For DreamWorks Animation president Margie Cohn, The Boss Baby: Family Business felt like the perfect opportunity to revisit some beloved characters and to see the original film’s premise unfold in a modern world. “Boss Baby offers a fantastical setting and grounds it in a relatable family situation,” Cohn says. “Sibling rivalry is still funny when brothers Tim and Ted grow up, and putting Tim’s daughters in the mix with their more contemporary point of view heightens both the comedy and heart.”
As DreamWorks chief creative officer Kristin Lowe points out, both movies excel at offering the perfect combination of wild situations and honest, heartwarming observations about human dynamics. “The thing that will always resonate for family audiences about The Boss Baby movies,” Lowe says, “is that no matter how outrageous these scenarios are, what it always comes back to is that there’s nothing more important than the people you love.”
Looking back at the journey to make the sequel during the COVID-19 stay-at-home months of 2020, McGrath is grateful that his team was able to devote so much time, talent and energy to the production. “We have had such an amazing crew, and it feels like we became even closer because of the pandemic restrictions,” McGrath says. “It’s a weird paradigm that we can actually make a movie this way, with most of us working at home on our computers. We have been able to make it work, despite all the challenges. Of course, some of us visited the studio to check the colors and details and make sure everything works on the big screen.”
The director says he hopes families will be inspired by the positive message of the movie, while enjoying the physical comedy and the humor we have all come to expect from The Boss Baby universe. “We are hoping that people will be inspired to reach out to an estranged family member after they see the movie,” McGrath says. “Wouldn’t it be great to call your mom, dad, and siblings and forget about that stupid argument that created a rift between you? Especially, since the movie is set during the year-end holidays, I hope it resonates with its message of unity and celebration of the family.”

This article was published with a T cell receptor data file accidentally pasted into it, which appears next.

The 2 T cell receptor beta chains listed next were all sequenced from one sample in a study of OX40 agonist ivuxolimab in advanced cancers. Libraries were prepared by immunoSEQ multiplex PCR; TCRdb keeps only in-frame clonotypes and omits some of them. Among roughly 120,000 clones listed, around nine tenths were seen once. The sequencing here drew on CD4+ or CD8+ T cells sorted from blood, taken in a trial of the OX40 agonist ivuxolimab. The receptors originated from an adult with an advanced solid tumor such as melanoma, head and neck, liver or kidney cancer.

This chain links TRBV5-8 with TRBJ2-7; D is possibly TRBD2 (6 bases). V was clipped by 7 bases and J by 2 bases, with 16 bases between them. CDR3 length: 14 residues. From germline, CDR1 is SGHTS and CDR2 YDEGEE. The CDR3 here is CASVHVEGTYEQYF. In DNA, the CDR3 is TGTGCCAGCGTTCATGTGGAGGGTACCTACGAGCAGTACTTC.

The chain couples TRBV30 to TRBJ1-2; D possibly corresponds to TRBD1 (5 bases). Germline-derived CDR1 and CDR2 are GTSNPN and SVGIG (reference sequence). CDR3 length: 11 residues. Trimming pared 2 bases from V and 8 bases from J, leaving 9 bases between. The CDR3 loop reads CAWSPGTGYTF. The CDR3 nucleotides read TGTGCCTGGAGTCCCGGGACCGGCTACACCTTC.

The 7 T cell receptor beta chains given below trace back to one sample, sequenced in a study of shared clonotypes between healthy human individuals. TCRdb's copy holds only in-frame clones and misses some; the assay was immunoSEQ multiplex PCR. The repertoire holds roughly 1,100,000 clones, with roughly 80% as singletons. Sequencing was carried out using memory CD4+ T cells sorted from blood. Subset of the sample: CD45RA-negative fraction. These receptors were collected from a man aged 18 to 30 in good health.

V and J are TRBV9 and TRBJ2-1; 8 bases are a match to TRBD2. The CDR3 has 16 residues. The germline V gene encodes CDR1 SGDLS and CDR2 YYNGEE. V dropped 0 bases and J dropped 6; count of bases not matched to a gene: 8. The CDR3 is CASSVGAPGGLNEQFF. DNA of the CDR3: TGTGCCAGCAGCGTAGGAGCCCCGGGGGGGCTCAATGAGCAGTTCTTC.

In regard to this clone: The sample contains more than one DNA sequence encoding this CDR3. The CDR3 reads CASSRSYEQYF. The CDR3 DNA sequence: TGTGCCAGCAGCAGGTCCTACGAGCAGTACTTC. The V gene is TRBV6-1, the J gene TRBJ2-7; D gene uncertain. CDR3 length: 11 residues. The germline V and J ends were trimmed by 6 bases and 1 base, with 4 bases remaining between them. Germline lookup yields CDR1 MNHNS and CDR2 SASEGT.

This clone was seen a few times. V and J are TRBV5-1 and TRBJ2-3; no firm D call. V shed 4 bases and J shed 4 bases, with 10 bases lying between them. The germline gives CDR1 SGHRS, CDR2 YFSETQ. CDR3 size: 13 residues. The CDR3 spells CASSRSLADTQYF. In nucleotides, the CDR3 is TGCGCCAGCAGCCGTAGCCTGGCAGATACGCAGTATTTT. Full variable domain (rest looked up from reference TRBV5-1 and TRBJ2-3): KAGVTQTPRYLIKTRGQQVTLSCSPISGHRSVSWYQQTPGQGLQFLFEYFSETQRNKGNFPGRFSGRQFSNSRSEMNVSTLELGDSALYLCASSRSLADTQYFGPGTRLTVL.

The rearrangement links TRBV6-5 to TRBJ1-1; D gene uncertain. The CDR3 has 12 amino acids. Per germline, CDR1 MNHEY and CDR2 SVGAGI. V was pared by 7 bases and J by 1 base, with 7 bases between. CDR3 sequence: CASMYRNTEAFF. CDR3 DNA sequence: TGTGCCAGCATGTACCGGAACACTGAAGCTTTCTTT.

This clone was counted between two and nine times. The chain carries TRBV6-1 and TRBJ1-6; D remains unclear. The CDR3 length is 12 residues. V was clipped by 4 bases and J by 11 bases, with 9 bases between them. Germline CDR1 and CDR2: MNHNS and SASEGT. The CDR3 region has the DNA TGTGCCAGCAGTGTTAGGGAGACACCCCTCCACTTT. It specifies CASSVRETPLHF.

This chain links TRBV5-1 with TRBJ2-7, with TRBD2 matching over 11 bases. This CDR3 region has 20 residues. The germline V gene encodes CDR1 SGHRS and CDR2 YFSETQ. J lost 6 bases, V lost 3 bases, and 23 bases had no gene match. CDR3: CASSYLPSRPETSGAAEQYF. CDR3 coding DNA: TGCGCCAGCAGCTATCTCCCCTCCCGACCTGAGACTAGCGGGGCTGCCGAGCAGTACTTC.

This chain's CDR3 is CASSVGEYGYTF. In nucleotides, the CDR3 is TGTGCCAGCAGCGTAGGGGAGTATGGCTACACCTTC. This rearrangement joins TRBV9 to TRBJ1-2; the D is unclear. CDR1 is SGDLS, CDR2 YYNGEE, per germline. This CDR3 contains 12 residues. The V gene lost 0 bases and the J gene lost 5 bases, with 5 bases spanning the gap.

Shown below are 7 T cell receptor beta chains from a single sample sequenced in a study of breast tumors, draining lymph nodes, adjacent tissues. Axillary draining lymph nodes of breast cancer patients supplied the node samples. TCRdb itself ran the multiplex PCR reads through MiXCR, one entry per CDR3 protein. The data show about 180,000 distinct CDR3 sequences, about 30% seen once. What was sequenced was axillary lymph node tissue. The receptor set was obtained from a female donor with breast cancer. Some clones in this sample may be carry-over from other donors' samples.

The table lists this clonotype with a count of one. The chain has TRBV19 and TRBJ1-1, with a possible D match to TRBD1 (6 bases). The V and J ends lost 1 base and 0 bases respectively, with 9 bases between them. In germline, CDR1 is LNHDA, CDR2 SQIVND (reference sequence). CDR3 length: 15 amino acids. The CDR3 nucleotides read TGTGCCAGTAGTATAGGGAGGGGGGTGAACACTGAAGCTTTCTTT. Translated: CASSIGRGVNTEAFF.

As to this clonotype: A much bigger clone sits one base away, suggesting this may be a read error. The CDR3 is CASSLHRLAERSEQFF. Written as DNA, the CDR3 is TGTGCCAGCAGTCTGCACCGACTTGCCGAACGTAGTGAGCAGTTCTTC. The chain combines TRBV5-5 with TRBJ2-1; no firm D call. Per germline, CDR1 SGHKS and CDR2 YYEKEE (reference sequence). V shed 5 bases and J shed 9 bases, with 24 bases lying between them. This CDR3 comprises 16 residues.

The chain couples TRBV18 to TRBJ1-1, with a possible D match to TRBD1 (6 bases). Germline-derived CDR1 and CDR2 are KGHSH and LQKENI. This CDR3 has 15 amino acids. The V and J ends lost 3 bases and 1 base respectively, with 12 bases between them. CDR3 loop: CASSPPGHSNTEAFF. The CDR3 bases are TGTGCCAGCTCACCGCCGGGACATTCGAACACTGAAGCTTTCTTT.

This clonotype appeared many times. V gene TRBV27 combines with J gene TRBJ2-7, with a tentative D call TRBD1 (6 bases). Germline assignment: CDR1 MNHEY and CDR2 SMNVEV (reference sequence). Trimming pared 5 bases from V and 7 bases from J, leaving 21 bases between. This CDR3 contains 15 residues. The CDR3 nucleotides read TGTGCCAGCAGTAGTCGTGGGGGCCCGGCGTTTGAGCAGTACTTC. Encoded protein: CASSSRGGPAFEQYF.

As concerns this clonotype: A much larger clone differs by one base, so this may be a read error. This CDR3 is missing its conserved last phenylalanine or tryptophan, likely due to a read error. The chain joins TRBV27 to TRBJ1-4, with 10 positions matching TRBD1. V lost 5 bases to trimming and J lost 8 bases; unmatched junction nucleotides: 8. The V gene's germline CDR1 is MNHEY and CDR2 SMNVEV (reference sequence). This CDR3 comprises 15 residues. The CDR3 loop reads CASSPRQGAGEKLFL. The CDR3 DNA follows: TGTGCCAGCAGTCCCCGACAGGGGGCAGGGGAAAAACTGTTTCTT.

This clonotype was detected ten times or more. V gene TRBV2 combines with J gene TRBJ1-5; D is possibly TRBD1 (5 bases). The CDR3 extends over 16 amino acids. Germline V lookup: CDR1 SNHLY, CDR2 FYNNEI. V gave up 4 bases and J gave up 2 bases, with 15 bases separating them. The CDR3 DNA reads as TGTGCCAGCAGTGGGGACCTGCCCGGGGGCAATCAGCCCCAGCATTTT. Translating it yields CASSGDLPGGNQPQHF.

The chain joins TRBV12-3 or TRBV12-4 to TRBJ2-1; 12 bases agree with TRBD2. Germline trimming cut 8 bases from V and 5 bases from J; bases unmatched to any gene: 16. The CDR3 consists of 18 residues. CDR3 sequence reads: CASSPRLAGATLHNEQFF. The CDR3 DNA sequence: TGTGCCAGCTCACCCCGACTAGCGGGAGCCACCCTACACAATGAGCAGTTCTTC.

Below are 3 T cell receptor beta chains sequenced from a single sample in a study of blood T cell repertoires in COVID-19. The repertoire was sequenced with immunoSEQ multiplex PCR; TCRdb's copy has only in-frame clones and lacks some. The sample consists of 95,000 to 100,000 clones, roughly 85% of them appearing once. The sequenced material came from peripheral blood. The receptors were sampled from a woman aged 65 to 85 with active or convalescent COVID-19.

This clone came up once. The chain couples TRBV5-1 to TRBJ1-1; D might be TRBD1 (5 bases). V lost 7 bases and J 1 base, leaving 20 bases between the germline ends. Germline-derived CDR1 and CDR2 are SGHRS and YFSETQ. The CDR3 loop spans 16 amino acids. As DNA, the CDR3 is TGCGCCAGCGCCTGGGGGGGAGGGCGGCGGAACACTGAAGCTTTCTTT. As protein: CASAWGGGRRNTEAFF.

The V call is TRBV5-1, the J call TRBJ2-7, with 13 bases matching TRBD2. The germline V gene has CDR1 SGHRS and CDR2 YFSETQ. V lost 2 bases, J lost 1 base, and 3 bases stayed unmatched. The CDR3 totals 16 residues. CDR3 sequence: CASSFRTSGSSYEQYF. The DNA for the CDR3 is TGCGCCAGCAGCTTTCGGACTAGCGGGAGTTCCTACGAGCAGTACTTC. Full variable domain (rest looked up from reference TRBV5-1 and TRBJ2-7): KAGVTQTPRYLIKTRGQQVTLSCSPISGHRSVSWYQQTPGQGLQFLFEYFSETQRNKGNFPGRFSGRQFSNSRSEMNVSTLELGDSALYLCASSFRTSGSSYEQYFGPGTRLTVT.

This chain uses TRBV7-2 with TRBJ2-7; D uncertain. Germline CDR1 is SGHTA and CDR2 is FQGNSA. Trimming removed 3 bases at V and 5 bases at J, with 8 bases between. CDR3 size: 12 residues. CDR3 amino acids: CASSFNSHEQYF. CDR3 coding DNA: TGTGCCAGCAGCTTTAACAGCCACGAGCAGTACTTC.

About The Filmmakers
Tom Mcgrath (Directed by/Story by/Executive Producer) has been working in the entertainment industry for more than 30 years. McGrath directed the Academy Award and Golden Globe nominated film The Boss Baby, from DreamWorks Animation. He once again returns as director to the sequel with The Boss Baby: Family Business, his sixth film as director for a DreamWorks Animation title, the most of any director at the studio. His films have grossed over $2.7 billion dollars at the worldwide box office.
Following the runaway success of 2005’s box-office hit Madagascar, for which he directed, co-wrote and voiced the lead penguin Skipper, McGrath reprised the same roles in Madagascar: Escape 2 Africa and Madagascar 3: Europe’s Most Wanted. In addition, McGrath voiced Skipper for the Penguins of Madagascar TV show on Nickelodeon, and the short films The Madagascar Penguins in a Christmas Caper, Merry Madagascar and Madagascar.
Prior to joining DreamWorks Animation in 2000, McGrath worked as a story artist and concept design artist for such feature films as Cats & Dogs and How the Grinch Stole Christmas. He also worked as an animator and story artist on such animated films as Space Jam and Cool World. His television work includes directing on The Ren & Stimpy Show as well as other projects for Nickelodeon. He is a graduate from the character animation program at Cal Arts and also studied industrial design at the University of Washington.
Michael Mccullers (Story by/Screenplay by) is a screenwriter and director who works in feature film and animation. In addition to writing The Boss Baby: Family Business, he wrote the The Boss Baby and co-wrote Hotel Transylvania 3, both of which opened number one at the box office and grossed over $500 million worldwide.
After beginning his career on the staff of Saturday Night Live, he made his screenwriting debut with the hit comedy Austin Powers: The Spy Who Shagged Me and collaborated with Mike Myers again on its sequel, Goldmember. He wrote and directed Baby Mama starring Tina Fey and Amy Poehler, and is attached to direct Party Animals, an animated feature film at Netflix with original music by Ed Sheeran.